Virginia’s overall food system directly impacts the survival and viability of farms and farmland, the economic development of rural and urban communities, the care, restoration and resilience of ecological resources, and critical health issues. Therefore, the promotion of healthy farms and healthy food from the farm to the table can have a positive impact on the common wealth and common good of Virginia’s economy, food system, and communities.
Public interest in looking at the food system more comprehensively and holistically has increased nationally and has been a central conversation in many communities throughout Virginia. Michael Hamm of Michigan State University (2009) states a healthy food system that is vibrant, regenerative and growing is predicated on having farming operations of diverse scales and production methods.
However, no matter the scale of the operation, one strategy identified for addressing the complex and evolving issues and challenges facing agriculture is to encouraging the development of more locally-integrated community-based food systems. The development and enhancement of these community-focused food systems across Virginia can aid community economies, enhance ecological resources, improve nutritional status and health, and increase food availability and accessibility.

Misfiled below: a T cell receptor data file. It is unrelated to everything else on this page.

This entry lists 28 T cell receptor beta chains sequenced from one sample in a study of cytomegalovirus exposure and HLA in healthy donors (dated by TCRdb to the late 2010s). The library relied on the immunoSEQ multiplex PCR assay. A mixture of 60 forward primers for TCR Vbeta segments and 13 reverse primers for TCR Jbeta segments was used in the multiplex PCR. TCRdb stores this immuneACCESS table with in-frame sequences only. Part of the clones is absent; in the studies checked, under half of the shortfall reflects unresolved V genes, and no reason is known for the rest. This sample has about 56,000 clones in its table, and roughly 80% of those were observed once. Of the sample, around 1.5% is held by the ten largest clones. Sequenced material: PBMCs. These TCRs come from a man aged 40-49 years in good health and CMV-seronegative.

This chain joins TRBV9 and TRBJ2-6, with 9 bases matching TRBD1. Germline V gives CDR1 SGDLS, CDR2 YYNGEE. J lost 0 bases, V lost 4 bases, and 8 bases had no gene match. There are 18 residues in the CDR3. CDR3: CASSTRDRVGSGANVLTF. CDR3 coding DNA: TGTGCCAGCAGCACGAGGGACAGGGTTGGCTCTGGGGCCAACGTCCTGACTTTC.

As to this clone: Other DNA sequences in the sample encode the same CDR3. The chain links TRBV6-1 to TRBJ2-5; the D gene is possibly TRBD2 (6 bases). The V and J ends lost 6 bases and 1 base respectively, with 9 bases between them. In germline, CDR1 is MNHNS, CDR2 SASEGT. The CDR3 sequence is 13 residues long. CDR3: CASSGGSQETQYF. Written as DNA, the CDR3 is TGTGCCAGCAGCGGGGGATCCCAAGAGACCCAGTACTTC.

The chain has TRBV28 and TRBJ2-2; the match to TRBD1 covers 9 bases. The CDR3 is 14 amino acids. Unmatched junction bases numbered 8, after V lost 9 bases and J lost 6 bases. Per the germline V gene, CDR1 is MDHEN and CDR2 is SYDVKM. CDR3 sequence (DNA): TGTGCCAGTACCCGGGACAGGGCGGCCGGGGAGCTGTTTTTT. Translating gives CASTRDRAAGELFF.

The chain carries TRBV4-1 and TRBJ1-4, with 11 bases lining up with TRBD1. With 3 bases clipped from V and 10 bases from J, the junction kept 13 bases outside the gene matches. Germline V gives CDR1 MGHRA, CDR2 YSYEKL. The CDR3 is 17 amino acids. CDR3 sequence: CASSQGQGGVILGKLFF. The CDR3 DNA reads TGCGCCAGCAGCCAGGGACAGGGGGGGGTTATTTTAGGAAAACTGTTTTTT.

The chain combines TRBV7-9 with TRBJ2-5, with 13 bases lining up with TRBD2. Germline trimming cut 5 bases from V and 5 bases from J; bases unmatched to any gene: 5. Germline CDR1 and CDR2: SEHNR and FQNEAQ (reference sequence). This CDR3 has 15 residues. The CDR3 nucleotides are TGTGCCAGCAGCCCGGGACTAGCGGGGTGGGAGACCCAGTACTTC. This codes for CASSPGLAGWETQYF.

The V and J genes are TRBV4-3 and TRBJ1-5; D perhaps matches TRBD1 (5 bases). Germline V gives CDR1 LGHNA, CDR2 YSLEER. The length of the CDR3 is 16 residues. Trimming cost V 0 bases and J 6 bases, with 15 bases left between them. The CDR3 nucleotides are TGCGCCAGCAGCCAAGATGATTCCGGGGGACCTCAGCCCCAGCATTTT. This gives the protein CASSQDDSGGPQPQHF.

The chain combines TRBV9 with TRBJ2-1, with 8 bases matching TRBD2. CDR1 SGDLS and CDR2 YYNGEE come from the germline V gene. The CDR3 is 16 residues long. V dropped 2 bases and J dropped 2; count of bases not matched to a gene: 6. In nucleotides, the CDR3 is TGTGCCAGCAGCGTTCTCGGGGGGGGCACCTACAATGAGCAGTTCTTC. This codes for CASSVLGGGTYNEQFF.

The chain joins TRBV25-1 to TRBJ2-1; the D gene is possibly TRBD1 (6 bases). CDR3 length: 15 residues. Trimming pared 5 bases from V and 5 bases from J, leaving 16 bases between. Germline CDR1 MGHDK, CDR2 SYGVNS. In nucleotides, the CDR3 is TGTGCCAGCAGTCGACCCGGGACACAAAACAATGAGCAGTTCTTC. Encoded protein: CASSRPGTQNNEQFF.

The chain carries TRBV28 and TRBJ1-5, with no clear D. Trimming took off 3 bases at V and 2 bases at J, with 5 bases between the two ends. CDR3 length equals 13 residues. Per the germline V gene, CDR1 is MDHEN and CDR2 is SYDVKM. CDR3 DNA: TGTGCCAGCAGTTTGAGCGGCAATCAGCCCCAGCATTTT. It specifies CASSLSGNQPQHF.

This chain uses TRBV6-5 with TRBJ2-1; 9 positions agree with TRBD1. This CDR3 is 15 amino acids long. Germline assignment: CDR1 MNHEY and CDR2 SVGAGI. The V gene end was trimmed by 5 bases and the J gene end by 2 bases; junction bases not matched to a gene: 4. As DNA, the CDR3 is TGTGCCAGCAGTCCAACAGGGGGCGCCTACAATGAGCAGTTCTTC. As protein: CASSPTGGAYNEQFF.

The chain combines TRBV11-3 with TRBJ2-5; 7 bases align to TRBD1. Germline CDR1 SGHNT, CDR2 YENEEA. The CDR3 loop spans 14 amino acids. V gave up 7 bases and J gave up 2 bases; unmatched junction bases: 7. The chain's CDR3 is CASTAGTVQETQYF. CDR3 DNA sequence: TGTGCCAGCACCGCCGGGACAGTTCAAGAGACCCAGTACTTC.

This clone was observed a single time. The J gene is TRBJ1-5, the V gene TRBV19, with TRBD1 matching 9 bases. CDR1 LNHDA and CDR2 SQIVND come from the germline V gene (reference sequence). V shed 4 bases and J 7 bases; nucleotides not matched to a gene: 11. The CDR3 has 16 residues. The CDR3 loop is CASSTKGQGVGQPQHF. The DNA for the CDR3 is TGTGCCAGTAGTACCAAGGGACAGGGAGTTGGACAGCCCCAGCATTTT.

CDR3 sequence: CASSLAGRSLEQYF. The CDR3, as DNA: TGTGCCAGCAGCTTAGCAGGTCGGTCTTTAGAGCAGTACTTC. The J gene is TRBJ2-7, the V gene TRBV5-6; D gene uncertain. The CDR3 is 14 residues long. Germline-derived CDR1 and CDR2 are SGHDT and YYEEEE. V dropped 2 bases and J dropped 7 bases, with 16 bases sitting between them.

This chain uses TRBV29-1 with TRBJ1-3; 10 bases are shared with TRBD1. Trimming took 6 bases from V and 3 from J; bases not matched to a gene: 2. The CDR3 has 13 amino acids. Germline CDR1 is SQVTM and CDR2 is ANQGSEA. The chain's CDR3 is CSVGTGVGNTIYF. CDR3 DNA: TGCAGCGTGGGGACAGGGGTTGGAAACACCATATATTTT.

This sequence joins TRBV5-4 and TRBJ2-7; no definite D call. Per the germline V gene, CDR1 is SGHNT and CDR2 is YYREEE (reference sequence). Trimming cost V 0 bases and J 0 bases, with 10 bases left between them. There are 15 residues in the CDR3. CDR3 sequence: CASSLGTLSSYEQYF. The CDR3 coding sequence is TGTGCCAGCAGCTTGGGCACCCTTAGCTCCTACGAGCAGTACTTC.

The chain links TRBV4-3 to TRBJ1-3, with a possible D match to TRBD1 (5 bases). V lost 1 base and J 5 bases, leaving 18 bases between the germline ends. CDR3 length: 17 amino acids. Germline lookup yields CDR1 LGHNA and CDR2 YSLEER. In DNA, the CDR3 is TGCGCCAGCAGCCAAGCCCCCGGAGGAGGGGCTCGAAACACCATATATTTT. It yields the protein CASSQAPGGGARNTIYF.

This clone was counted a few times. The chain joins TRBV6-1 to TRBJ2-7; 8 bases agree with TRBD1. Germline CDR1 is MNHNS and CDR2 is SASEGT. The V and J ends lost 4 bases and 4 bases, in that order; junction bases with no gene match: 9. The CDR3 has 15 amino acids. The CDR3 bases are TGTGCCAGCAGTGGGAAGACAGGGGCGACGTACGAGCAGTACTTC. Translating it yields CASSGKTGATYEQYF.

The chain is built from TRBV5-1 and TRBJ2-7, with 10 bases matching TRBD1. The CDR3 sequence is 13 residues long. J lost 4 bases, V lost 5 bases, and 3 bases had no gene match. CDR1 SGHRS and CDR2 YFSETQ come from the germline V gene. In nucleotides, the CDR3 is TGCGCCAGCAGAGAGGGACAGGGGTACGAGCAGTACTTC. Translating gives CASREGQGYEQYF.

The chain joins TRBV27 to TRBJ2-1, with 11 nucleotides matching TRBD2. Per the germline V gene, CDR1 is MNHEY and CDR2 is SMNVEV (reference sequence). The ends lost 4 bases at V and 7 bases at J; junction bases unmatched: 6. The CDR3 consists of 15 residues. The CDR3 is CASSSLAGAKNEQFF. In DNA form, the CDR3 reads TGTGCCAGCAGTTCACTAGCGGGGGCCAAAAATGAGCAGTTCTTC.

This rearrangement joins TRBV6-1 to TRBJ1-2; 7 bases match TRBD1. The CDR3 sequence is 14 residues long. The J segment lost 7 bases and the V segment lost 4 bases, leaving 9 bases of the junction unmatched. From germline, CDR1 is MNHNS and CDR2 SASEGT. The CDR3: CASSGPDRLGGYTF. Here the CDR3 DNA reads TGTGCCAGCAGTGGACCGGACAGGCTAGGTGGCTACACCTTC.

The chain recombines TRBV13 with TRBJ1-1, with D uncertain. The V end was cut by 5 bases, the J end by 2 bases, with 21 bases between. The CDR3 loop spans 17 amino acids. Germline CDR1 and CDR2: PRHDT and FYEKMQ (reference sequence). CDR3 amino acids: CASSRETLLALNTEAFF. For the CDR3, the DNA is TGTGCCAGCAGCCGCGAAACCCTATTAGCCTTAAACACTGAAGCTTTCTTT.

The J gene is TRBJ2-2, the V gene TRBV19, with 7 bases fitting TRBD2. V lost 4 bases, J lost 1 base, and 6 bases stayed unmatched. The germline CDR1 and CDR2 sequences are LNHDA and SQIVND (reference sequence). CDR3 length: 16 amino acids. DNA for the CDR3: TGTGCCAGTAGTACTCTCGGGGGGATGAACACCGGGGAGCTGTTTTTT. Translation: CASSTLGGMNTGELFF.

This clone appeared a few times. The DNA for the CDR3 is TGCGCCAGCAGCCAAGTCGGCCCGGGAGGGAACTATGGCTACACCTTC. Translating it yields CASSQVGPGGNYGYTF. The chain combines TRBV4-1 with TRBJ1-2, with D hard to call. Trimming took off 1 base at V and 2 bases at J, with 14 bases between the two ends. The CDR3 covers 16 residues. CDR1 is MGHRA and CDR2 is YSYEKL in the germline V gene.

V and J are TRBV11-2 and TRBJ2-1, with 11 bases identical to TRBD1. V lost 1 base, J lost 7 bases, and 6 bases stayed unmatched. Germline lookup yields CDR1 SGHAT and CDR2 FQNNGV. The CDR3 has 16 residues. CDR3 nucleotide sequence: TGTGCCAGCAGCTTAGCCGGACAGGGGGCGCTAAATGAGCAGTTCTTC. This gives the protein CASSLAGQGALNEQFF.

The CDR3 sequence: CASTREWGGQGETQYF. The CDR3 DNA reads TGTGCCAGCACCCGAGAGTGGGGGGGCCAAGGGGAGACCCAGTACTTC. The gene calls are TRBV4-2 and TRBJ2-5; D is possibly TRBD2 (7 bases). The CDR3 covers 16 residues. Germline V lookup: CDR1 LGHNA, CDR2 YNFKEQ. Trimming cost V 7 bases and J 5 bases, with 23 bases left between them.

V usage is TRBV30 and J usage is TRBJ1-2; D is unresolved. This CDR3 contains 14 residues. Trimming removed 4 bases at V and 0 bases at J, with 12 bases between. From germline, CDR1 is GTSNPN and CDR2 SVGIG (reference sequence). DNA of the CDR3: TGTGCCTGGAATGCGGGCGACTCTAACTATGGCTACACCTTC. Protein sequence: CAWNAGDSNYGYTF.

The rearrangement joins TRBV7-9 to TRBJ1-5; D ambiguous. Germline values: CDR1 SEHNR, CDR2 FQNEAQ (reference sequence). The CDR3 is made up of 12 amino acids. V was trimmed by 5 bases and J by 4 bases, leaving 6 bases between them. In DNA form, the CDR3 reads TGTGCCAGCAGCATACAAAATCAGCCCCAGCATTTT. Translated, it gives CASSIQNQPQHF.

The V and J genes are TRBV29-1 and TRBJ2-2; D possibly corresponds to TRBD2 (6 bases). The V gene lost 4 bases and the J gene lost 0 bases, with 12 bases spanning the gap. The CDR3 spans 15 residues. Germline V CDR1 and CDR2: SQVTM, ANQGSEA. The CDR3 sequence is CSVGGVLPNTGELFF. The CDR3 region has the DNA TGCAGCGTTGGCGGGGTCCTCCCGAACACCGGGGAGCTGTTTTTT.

There will always be the need for global and international trade of commodities and food products to serve Virginia’s diverse agricultural industry, but Virginia can also focus more work on a local, regional and state-wide basis to emphasize and encourage the development of more locally-integrated community-based food systems to enhance the economic, social, environmental and nutritional health and resilience of communities and localities across the Commonwealth. Virginia Farm to Table discussion and educational resources will focus on this specific strategy and these scales of production and market development opportunities moving forward for the common wealth and common good of all Virginians.
Hamm, M.W. (2009). Principles for Framing a Healthy Food System. Journal of Hunger & Environmental Nutrition, 4: 3, 241-250.